Ruaridh asked recently whether wargaming would have been regarded as even ethically questionable in past ages. The short answer is, of course, that I have no idea. On a more considered reflection, however, I might be able to offer some tentative suggestions.
Firstly, there has always been a strand of peace, and yearning for peace, in our culture. A recent book, called “The Glorious Art of Peace” by John Gittings ((2012) Oxford: OUP) examines some of these aspects, as the subtitle says, ‘from the Iliad to Iraq’.
Gittings is not interested in wargaming, of course, but he does point out that in almost all cultures, peace has been an ideal, particularly as it is often associated with prosperity for the peasant farmers, who could and did lose everything when land was despoiled during campaigns.
An interesting start is to be made in, in fact, the Iliad. Here, Gittings argues that while about a third of the poem is devoted to battle scenes, many of them gory, Homer does not give unequivocal backing to the idea that war is a good thing. For example, the exploits of the heroes, their blessings in their own country, exploits, wives and families are often given; and then they die, gruesomely in most cases. Heroes, even in Homer, are not bomb (or even spear) proof.
A second Homeric item is the shield of Achilles, which was decorated with scenes of both peace and war. Gittings suggests that Homer is arguing that peace is the true aspiration of the human race; that what we really want to do is eat, drink and make merry, but the cares of the world (including warfare) often, if not usually interfere, and even the noble and heroic are not immune.
So, even as far back as the Iliad, peace and war are juxtaposed, in tension, and not to be accepted at face value. Of course, that is not how the text has necessarily been treated down the centuries. Alexander the “Great” is said to have slept on it on campaign, and it influenced generations of Greek and Roman scholars, poets and authors.
It is not just the Greeks, or the western tradition which has put forth this ambiguous view of warfare. In China the literature from the Warring States era also presents a less than fulsome picture of warfare. Gittings multiplies his examples from history, but the point remains: war has never been a straightforward issue.
It can hardly be a surprise, then, if wargaming has its ambiguities. If, as it does, our culture has a tense relationship with war, then a hobby which represents war cannot be without its own issues. What they are, exactly, is of course more difficult to define, as some of the posts on this blog have demonstrated.
So, when did wargaming acquire the status of being something polite society did not mention?
I am not sure, as I said, that I can really answer that question. However, we can, I think, see that it is linked with the rise of leisure time in the West. Speaking very broadly, before the Victorian era, (late 19th century) few people would have had the leisure to indulge in wargaming, and if they did, there was not much in the way of equipment to assist them. Of course, there are a few exceptions among the super-rich, and the Prussian army started to use wargames for professional reasons during the same century. However, it is Robert Louis Stevenson and H G Wells who start wargaming as a leisure practice in the late 19th and early 20th century.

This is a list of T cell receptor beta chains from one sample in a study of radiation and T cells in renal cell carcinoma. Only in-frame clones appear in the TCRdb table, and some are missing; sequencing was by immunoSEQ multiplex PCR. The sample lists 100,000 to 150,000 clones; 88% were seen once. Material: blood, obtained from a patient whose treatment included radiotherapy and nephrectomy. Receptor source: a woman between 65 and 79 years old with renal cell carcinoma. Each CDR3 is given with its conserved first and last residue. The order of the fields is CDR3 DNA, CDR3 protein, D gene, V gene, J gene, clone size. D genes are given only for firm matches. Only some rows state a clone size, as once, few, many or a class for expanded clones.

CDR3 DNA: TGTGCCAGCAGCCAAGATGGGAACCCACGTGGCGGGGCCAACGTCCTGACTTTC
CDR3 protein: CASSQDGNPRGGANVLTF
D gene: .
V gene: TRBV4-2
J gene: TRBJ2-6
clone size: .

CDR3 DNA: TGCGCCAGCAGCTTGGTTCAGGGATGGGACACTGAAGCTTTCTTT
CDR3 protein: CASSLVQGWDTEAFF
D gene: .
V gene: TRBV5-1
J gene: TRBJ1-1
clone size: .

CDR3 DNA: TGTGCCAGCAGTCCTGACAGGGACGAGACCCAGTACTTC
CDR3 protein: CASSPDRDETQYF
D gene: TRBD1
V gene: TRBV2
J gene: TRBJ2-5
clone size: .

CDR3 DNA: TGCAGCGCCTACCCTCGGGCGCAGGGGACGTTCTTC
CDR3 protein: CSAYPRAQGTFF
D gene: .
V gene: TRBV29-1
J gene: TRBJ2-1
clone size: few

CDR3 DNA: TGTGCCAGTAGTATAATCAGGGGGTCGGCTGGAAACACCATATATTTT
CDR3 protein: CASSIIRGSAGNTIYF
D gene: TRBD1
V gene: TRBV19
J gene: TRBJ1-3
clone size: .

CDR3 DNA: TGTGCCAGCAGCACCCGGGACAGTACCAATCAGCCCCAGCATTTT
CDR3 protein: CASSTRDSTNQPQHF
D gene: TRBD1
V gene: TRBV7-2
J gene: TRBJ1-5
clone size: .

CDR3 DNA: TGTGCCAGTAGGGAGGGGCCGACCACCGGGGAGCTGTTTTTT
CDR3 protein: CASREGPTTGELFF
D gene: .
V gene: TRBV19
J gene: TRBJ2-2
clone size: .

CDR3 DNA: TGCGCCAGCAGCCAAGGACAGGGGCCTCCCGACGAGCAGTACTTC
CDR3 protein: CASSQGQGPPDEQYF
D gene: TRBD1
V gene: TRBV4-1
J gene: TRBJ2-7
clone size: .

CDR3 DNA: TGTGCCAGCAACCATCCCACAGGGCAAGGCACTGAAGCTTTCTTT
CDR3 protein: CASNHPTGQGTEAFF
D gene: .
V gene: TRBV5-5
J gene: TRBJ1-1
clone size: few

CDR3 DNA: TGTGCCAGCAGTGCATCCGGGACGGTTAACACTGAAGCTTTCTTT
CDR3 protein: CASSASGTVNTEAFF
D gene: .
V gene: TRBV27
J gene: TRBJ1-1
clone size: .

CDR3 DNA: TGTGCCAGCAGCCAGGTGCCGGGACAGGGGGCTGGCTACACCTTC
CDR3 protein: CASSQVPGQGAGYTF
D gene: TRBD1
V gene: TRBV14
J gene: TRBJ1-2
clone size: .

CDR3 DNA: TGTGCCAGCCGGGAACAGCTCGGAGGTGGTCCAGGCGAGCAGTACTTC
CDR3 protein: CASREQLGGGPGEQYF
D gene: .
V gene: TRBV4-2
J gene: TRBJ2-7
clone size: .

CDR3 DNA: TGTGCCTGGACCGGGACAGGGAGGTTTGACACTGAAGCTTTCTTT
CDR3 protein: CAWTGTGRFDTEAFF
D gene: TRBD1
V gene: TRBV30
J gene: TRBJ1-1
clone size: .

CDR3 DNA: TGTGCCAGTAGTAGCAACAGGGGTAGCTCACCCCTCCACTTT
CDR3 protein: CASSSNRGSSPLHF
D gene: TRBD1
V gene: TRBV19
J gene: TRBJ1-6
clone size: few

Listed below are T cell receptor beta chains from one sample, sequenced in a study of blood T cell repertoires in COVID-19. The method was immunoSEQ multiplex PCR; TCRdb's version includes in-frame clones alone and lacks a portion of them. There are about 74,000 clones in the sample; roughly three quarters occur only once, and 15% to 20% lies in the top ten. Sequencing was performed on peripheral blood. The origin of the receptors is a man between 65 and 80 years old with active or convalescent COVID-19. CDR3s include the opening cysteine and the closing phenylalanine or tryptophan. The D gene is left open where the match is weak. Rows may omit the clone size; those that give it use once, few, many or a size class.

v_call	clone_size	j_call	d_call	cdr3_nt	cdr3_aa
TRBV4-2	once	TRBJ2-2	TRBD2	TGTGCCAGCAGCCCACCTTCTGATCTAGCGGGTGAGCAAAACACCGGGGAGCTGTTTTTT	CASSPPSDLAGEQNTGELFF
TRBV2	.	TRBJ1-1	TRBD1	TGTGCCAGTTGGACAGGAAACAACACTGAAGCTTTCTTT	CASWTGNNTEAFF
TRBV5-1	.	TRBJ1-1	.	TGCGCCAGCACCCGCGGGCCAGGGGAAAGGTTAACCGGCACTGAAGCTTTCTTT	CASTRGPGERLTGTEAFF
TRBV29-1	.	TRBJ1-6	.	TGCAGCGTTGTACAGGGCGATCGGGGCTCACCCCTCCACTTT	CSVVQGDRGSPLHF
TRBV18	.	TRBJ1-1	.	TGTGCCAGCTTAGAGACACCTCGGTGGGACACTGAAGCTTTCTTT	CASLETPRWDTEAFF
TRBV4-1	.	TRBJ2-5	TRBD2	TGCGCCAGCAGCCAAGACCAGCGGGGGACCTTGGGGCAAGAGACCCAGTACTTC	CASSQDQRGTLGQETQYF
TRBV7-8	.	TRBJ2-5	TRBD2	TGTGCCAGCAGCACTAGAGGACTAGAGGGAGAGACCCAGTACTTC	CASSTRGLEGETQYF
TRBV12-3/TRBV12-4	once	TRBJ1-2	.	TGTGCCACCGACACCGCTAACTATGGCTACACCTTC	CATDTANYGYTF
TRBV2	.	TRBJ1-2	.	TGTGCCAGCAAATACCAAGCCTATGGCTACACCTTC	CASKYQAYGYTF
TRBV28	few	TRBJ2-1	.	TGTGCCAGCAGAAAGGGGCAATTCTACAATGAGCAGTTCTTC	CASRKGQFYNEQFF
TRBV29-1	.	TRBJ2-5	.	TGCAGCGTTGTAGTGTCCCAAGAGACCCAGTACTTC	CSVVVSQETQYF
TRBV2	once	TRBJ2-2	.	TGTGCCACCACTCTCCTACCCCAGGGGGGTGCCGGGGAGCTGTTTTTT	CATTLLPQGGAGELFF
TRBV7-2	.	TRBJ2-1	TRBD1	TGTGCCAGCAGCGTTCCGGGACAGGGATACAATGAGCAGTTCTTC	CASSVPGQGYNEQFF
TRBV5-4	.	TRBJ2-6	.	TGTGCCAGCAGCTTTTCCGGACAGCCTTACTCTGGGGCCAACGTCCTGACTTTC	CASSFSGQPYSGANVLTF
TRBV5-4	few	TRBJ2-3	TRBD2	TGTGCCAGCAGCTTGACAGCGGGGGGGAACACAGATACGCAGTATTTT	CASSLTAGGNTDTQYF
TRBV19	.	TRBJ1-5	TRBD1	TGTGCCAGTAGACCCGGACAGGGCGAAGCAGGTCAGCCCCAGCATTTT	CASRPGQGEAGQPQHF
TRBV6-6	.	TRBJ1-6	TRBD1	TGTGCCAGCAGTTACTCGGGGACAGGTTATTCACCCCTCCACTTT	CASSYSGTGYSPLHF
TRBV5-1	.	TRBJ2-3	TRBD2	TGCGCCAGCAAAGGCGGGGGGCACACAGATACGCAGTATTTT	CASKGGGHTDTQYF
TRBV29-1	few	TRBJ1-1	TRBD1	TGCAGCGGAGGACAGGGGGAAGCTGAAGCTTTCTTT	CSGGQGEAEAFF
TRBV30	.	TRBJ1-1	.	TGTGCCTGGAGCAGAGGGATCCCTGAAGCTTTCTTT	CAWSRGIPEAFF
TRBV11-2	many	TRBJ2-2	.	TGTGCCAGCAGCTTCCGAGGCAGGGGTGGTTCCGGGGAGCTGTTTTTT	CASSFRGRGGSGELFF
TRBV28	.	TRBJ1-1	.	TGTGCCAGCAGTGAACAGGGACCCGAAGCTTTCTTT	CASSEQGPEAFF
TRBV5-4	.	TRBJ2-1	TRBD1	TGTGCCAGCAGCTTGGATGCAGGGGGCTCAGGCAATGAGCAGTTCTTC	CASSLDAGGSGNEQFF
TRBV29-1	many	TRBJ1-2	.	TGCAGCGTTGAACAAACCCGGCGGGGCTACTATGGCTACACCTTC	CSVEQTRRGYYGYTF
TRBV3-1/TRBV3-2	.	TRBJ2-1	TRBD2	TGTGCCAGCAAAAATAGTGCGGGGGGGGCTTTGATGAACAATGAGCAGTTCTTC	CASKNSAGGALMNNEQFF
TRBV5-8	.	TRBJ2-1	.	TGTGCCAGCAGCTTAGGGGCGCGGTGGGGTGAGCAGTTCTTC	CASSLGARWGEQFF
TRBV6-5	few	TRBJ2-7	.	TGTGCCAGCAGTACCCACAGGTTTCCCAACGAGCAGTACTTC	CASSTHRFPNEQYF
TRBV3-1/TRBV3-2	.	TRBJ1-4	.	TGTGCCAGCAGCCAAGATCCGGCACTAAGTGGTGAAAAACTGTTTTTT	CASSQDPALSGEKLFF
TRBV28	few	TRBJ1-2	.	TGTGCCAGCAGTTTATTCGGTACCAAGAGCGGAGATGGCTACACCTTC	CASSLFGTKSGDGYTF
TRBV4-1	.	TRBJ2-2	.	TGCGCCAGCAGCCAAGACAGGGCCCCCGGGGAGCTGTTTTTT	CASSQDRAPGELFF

Before the first world war there were, I think, two things going on. Firstly, there was a good deal of nationalism, jingoism if you will. This led, for example, to the Prince of Wales storming out of the first night of Shaw’s ‘Arms and the Man’ when one of the actors inadvertently referred to the ‘British Army’ rather than the ‘Bulgarian Army’ running away. Even after the Boer war (and even, perhaps, particularly after the Boer war) the British army simply did not do that.
Secondly, there was what HG Wells called a lot of “whoosh” going on. Certainly from the point of view of the British (and probably US) middle classes, things were getting a lot better and were going to continue doing so. The British authorities were shocked, for example, to find how many young men from poor areas were unfit for war service due to ill health and poor nourishment. The society which was so forward looking was found to be mired in poverty.
Similarly, although revisionist historians have had a good go at this, the battles of the first world war were a profound shock, particularly as the Pals battalions were mown down and the war poets started to write (OK, not all of them, but Sassoon and Owen, at least). Now the view from 1918 or 1919 was that the allies had won, but the cost had been horrific. Peace movements (League of Nations, Peace Pledge Union and so on) grew and peaked during the 1920’s and 1930’s.
So I submit that, sometime around the end of World War One, wargaming (which was in its infancy) probably ran into ethical issues. Why, you can imagine people asking, would you want to wargame with the recent war to end all wars so vivid and awful in memory; when there are so many widows and unmarried women around because the death toll was so high?
I guess that this sort of question, which is akin to the ones Ruaridh was asked, are the ones that continue to dog the hobby to this day. On the one hand there are good reasons to wargame: to remember, to understand, to investigate what happened and why. On the other hand, there are the reasons not to wargame: it revisits the horror and pain, even vicariously.
So it could be the ‘wargame ethics’ debates we are having here are, in fact, related to our society’s ambiguous relationship with warfare, and that neither war nor wargaming have ever not had these issues hanging around the margins.